The Progress of Romance through Times by Clara Reeve

After reading The Progress of Romance through Times by Clara Reeve was different from some of the other works we have read in class. Reeve dedicates this work to discussing about women writers, and how their writing is inappropriate. Reeve mainly focuses her argument on Behn and Haywood.

I found this piece interesting because most women during this time frame wanted to have other women write about about sex and be witty in their writing. Women wanted other women to do this for a specific reason: to show men that women can write and that they deserve an education. That is why I found Reeve’s piece so fascinating. She feels that women should write in an proper way: “There are strong marks of genius in all this lady’s works, but unhappily, there are some parts of them very improper to be read by, or recommended to, virtuous minds, and especially to youth.” (Reeve 664). She is writing about Behn in this passage, and she acknowledges that Behn is a good writer, but she is not writing about what women should be writing about. Reeve feels that women should with women virtues in mind, such as obedience and chastity.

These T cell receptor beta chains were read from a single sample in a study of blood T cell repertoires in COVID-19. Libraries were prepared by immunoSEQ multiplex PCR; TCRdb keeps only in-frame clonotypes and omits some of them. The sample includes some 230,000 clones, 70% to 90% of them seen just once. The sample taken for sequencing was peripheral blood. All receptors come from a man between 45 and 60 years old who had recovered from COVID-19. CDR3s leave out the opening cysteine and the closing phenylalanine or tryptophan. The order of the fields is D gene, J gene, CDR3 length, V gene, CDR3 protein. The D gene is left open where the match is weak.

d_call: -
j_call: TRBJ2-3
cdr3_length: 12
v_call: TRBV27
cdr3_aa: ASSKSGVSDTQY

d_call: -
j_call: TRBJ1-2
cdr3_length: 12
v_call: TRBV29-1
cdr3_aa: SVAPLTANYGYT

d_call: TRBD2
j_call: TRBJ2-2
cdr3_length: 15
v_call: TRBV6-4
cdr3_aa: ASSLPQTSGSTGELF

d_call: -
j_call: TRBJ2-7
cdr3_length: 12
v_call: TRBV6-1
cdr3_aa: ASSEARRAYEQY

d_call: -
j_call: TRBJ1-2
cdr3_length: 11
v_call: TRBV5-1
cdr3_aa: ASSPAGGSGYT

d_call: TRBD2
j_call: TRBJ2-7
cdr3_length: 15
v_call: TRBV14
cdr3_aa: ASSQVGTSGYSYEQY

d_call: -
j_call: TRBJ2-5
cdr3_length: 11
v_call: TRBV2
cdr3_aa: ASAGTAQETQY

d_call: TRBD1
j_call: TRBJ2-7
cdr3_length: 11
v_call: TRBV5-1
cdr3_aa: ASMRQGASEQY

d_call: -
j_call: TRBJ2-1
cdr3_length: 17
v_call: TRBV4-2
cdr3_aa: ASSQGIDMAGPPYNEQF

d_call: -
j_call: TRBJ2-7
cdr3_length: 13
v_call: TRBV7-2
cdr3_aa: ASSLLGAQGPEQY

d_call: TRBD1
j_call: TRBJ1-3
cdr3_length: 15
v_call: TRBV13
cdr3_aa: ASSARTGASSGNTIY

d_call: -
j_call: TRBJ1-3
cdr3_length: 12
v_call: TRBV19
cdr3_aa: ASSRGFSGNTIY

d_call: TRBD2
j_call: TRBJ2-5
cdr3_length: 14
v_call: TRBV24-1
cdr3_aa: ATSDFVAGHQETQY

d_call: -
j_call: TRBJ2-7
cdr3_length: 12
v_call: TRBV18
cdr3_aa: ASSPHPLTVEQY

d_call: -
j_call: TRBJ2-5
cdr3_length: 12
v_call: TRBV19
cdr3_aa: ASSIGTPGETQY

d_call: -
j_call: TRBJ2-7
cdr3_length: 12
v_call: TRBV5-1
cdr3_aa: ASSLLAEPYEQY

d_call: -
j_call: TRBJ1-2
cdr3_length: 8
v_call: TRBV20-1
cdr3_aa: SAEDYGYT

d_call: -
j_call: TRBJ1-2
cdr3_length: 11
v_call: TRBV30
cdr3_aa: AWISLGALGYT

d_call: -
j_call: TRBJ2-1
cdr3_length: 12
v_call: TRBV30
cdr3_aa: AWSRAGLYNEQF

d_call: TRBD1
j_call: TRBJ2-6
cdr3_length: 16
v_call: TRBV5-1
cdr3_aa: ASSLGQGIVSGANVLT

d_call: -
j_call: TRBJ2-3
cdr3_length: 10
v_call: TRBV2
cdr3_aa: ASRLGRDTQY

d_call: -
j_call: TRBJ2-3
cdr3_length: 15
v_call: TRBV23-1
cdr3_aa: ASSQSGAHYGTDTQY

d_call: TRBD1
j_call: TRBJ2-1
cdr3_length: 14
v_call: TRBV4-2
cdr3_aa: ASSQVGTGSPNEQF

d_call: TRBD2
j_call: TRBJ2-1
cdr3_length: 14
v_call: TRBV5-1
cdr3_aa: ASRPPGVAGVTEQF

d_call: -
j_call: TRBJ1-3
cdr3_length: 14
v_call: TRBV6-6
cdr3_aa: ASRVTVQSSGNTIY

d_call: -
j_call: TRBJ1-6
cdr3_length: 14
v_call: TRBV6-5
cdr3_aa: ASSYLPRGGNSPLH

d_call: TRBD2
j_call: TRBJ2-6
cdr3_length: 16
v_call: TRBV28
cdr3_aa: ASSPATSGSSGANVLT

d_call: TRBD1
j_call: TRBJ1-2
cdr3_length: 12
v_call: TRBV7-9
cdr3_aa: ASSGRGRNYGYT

The reason I found this work different from other women writers we have read is because, as I mentioned before, most women from the 18th century wanted to write in a way that challenged men, but Reeve wants women to write in a way that is proper and does not challenge me. To me, it seems that Reeve is fine with woman being the inferior sex, and does want women to challenge men for the right to women’s education. What do you think? Do you feel that Reeve wants women to remain unequal to men, or do you think she is hinting in The Progress of Romance through Times that women can evolve in a more subtle way?

One thought on “The Progress of Romance through Times by Clara Reeve

Leave a Reply

Fill in your details below or click an icon to log in:

WordPress.com Logo

You are commenting using your WordPress.com account. Log Out /  Change )

Google photo

You are commenting using your Google account. Log Out /  Change )

Twitter picture

You are commenting using your Twitter account. Log Out /  Change )

Facebook photo

You are commenting using your Facebook account. Log Out /  Change )

Connecting to %s